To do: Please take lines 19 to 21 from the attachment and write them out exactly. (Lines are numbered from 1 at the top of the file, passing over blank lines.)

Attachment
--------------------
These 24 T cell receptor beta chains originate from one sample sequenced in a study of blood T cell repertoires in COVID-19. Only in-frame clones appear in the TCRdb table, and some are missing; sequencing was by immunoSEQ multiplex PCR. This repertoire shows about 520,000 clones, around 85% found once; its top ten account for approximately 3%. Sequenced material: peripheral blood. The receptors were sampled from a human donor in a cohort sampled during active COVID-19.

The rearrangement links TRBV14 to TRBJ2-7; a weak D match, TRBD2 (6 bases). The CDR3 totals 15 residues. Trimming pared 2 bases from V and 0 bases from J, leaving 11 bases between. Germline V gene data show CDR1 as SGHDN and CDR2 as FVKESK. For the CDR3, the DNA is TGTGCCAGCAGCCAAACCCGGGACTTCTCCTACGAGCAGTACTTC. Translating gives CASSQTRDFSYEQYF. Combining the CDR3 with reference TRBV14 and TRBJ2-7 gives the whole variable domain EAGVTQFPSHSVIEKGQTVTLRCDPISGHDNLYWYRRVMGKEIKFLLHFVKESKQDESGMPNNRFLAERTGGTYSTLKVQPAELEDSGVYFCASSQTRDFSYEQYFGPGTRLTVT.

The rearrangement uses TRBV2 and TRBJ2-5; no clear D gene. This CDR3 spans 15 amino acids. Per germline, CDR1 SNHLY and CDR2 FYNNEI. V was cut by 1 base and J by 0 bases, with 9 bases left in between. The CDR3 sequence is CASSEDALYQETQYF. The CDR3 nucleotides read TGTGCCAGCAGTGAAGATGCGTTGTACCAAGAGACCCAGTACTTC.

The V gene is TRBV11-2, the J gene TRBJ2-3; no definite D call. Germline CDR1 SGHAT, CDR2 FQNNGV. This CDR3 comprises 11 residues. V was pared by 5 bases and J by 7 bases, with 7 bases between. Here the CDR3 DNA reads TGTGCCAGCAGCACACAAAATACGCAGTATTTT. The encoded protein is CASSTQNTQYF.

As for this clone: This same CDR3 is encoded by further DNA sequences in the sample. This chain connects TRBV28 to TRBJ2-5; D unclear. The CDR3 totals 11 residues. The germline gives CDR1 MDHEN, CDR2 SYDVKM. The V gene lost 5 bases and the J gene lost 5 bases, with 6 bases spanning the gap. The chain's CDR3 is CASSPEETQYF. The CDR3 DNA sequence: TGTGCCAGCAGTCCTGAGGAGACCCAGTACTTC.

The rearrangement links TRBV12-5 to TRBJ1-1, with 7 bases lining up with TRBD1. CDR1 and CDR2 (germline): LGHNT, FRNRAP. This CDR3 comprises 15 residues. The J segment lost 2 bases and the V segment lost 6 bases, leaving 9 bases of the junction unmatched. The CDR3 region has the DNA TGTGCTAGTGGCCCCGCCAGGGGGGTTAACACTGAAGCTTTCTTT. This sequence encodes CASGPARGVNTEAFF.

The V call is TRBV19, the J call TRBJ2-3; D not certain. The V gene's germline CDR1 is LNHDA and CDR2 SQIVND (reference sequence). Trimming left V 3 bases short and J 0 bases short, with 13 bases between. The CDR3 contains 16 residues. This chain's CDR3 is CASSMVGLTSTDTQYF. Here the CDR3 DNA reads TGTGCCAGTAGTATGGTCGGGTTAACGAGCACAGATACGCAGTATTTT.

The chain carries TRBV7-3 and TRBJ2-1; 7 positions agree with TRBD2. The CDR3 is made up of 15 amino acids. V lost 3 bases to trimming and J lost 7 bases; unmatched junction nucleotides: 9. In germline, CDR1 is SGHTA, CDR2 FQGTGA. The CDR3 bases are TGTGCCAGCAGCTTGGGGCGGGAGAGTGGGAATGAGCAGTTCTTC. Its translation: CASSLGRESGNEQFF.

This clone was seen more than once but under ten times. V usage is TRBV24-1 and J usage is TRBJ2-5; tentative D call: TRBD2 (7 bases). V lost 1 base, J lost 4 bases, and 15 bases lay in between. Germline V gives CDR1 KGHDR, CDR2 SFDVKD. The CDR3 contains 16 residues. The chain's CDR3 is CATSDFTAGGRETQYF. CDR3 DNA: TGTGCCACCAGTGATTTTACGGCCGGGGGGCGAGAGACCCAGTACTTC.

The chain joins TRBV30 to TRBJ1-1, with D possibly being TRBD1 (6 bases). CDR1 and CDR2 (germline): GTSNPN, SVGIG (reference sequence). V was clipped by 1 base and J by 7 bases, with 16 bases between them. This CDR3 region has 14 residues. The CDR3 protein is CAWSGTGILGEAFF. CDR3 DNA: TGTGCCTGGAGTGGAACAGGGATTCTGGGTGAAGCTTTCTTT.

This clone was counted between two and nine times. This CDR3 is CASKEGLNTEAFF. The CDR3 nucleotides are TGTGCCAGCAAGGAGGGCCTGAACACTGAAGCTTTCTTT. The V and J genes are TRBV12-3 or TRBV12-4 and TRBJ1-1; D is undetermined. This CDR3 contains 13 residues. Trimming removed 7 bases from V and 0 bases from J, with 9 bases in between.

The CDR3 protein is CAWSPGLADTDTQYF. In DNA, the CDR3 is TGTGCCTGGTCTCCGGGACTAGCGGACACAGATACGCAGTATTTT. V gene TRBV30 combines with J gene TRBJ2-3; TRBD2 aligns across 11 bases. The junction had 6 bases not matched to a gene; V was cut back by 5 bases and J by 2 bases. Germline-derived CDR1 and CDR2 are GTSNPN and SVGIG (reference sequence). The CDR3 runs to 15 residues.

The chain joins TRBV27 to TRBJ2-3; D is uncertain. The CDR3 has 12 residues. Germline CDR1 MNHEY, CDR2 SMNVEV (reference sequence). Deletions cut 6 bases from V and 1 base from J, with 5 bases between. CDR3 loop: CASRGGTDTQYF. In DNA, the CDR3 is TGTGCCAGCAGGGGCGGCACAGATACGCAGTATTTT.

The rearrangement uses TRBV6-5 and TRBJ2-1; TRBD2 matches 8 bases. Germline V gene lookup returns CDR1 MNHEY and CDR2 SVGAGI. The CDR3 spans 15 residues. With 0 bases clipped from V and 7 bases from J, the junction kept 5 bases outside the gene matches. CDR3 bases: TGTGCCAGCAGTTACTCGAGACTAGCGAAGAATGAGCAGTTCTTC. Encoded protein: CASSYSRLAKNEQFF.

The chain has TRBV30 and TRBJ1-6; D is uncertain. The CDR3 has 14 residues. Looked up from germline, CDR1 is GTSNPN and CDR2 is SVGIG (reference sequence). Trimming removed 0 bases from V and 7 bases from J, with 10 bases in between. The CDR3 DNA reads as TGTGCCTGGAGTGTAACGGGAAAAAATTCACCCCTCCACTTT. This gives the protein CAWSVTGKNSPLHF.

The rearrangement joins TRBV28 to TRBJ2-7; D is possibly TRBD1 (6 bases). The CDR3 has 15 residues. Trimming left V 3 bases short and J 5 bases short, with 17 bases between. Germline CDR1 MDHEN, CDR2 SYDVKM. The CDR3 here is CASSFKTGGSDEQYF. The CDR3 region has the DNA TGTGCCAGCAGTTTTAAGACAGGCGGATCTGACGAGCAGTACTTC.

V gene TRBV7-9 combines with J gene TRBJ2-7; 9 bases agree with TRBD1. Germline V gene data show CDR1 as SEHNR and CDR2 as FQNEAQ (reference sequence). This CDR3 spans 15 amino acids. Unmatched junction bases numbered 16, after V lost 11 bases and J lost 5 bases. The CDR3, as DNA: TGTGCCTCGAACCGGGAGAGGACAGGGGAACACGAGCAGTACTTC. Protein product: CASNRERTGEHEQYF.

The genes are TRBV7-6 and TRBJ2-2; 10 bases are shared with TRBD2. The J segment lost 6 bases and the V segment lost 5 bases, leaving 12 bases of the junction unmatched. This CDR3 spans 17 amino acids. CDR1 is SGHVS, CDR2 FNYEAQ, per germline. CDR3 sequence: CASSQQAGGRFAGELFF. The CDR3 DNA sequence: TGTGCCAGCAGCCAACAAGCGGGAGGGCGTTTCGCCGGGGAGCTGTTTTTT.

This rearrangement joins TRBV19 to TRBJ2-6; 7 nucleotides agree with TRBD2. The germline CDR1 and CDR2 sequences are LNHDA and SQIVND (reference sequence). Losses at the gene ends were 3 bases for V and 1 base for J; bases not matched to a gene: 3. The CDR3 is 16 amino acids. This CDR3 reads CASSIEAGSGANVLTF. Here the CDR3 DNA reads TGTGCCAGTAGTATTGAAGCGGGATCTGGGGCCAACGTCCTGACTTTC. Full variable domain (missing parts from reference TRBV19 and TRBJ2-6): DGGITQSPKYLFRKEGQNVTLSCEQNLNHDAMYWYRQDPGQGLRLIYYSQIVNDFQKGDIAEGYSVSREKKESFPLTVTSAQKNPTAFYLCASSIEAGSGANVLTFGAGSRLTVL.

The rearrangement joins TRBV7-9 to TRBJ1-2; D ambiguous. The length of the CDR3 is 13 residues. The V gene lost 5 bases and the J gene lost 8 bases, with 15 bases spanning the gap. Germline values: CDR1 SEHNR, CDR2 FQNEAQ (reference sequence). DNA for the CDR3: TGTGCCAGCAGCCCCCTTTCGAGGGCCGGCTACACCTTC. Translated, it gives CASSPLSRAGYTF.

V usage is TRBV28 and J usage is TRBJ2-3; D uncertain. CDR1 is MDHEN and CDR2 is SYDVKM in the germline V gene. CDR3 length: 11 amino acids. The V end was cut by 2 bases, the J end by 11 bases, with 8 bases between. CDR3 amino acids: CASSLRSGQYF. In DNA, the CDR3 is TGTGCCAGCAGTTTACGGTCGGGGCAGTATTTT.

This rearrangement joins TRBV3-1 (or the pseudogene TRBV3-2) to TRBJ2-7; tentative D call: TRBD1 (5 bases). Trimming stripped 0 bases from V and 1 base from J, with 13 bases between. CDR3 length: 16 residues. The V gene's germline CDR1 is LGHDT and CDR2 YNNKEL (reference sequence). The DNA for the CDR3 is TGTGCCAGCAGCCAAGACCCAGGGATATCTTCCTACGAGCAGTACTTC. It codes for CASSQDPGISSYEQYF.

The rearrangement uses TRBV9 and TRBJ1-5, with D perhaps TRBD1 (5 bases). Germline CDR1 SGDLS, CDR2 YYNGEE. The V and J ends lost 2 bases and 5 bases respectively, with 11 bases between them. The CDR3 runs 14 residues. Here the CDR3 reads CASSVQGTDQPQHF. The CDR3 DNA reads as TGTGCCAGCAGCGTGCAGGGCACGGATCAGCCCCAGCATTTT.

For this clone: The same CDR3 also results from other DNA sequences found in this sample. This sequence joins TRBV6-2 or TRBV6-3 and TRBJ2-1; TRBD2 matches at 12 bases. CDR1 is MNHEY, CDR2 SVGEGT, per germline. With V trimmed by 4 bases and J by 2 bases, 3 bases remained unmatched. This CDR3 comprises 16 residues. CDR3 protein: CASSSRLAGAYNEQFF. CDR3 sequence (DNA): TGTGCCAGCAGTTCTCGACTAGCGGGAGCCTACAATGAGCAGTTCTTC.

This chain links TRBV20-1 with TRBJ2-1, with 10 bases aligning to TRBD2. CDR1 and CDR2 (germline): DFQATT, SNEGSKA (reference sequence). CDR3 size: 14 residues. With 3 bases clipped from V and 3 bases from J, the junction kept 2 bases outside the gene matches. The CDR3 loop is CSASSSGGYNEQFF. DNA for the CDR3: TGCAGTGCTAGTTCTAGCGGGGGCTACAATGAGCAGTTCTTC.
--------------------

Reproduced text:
This rearrangement joins TRBV19 to TRBJ2-6; 7 nucleotides agree with TRBD2. The germline CDR1 and CDR2 sequences are LNHDA and SQIVND (reference sequence). Losses at the gene ends were 3 bases for V and 1 base for J; bases not matched to a gene: 3. The CDR3 is 16 amino acids. This CDR3 reads CASSIEAGSGANVLTF. Here the CDR3 DNA reads TGTGCCAGTAGTATTGAAGCGGGATCTGGGGCCAACGTCCTGACTTTC. Full variable domain (missing parts from reference TRBV19 and TRBJ2-6): DGGITQSPKYLFRKEGQNVTLSCEQNLNHDAMYWYRQDPGQGLRLIYYSQIVNDFQKGDIAEGYSVSREKKESFPLTVTSAQKNPTAFYLCASSIEAGSGANVLTFGAGSRLTVL.

The rearrangement joins TRBV7-9 to TRBJ1-2; D ambiguous. The length of the CDR3 is 13 residues. The V gene lost 5 bases and the J gene lost 8 bases, with 15 bases spanning the gap. Germline values: CDR1 SEHNR, CDR2 FQNEAQ (reference sequence). DNA for the CDR3: TGTGCCAGCAGCCCCCTTTCGAGGGCCGGCTACACCTTC. Translated, it gives CASSPLSRAGYTF.

V usage is TRBV28 and J usage is TRBJ2-3; D uncertain. CDR1 is MDHEN and CDR2 is SYDVKM in the germline V gene. CDR3 length: 11 amino acids. The V end was cut by 2 bases, the J end by 11 bases, with 8 bases between. CDR3 amino acids: CASSLRSGQYF. In DNA, the CDR3 is TGTGCCAGCAGTTTACGGTCGGGGCAGTATTTT.